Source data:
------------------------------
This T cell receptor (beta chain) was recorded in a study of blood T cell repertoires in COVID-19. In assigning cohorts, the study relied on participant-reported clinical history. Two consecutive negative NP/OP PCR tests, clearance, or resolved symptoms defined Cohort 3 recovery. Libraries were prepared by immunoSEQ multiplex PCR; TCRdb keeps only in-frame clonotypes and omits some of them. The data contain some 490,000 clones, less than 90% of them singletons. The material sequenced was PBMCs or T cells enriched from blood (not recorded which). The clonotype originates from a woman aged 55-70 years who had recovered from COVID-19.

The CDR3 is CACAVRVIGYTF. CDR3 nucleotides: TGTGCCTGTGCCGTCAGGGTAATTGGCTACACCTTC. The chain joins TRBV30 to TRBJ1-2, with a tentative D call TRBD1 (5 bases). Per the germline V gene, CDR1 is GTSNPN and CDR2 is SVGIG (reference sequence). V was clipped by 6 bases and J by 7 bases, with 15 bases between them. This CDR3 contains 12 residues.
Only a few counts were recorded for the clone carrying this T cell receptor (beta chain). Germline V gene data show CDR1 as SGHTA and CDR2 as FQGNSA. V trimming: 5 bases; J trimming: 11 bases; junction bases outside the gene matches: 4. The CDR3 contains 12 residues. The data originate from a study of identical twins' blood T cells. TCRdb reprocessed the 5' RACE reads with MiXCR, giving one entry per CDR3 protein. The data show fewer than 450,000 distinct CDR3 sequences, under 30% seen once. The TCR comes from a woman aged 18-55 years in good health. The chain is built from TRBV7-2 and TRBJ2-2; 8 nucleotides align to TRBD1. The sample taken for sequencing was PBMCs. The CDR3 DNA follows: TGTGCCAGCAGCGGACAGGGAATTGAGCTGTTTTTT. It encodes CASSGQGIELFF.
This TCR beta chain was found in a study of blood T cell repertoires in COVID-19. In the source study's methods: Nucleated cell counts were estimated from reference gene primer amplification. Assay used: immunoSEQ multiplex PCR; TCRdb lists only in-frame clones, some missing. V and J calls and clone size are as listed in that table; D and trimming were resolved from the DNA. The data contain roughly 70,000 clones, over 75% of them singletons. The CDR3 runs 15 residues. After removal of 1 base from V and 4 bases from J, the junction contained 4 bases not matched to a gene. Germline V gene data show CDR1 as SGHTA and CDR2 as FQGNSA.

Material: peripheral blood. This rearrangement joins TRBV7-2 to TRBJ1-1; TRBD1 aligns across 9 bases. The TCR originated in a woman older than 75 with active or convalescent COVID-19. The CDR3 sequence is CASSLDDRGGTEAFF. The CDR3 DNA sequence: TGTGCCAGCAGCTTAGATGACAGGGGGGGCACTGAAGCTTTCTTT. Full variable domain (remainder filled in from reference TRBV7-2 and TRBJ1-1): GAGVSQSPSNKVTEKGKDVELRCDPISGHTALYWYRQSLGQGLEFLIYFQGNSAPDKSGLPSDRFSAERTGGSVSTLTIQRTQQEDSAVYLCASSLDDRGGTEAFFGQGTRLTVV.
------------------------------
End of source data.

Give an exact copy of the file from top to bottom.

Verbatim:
This T cell receptor (beta chain) was recorded in a study of blood T cell repertoires in COVID-19. In assigning cohorts, the study relied on participant-reported clinical history. Two consecutive negative NP/OP PCR tests, clearance, or resolved symptoms defined Cohort 3 recovery. Libraries were prepared by immunoSEQ multiplex PCR; TCRdb keeps only in-frame clonotypes and omits some of them. The data contain some 490,000 clones, less than 90% of them singletons. The material sequenced was PBMCs or T cells enriched from blood (not recorded which). The clonotype originates from a woman aged 55-70 years who had recovered from COVID-19.

The CDR3 is CACAVRVIGYTF. CDR3 nucleotides: TGTGCCTGTGCCGTCAGGGTAATTGGCTACACCTTC. The chain joins TRBV30 to TRBJ1-2, with a tentative D call TRBD1 (5 bases). Per the germline V gene, CDR1 is GTSNPN and CDR2 is SVGIG (reference sequence). V was clipped by 6 bases and J by 7 bases, with 15 bases between them. This CDR3 contains 12 residues.
Only a few counts were recorded for the clone carrying this T cell receptor (beta chain). Germline V gene data show CDR1 as SGHTA and CDR2 as FQGNSA. V trimming: 5 bases; J trimming: 11 bases; junction bases outside the gene matches: 4. The CDR3 contains 12 residues. The data originate from a study of identical twins' blood T cells. TCRdb reprocessed the 5' RACE reads with MiXCR, giving one entry per CDR3 protein. The data show fewer than 450,000 distinct CDR3 sequences, under 30% seen once. The TCR comes from a woman aged 18-55 years in good health. The chain is built from TRBV7-2 and TRBJ2-2; 8 nucleotides align to TRBD1. The sample taken for sequencing was PBMCs. The CDR3 DNA follows: TGTGCCAGCAGCGGACAGGGAATTGAGCTGTTTTTT. It encodes CASSGQGIELFF.
This TCR beta chain was found in a study of blood T cell repertoires in COVID-19. In the source study's methods: Nucleated cell counts were estimated from reference gene primer amplification. Assay used: immunoSEQ multiplex PCR; TCRdb lists only in-frame clones, some missing. V and J calls and clone size are as listed in that table; D and trimming were resolved from the DNA. The data contain roughly 70,000 clones, over 75% of them singletons. The CDR3 runs 15 residues. After removal of 1 base from V and 4 bases from J, the junction contained 4 bases not matched to a gene. Germline V gene data show CDR1 as SGHTA and CDR2 as FQGNSA.

Material: peripheral blood. This rearrangement joins TRBV7-2 to TRBJ1-1; TRBD1 aligns across 9 bases. The TCR originated in a woman older than 75 with active or convalescent COVID-19. The CDR3 sequence is CASSLDDRGGTEAFF. The CDR3 DNA sequence: TGTGCCAGCAGCTTAGATGACAGGGGGGGCACTGAAGCTTTCTTT. Full variable domain (remainder filled in from reference TRBV7-2 and TRBJ1-1): GAGVSQSPSNKVTEKGKDVELRCDPISGHTALYWYRQSLGQGLEFLIYFQGNSAPDKSGLPSDRFSAERTGGSVSTLTIQRTQQEDSAVYLCASSLDDRGGTEAFFGQGTRLTVV.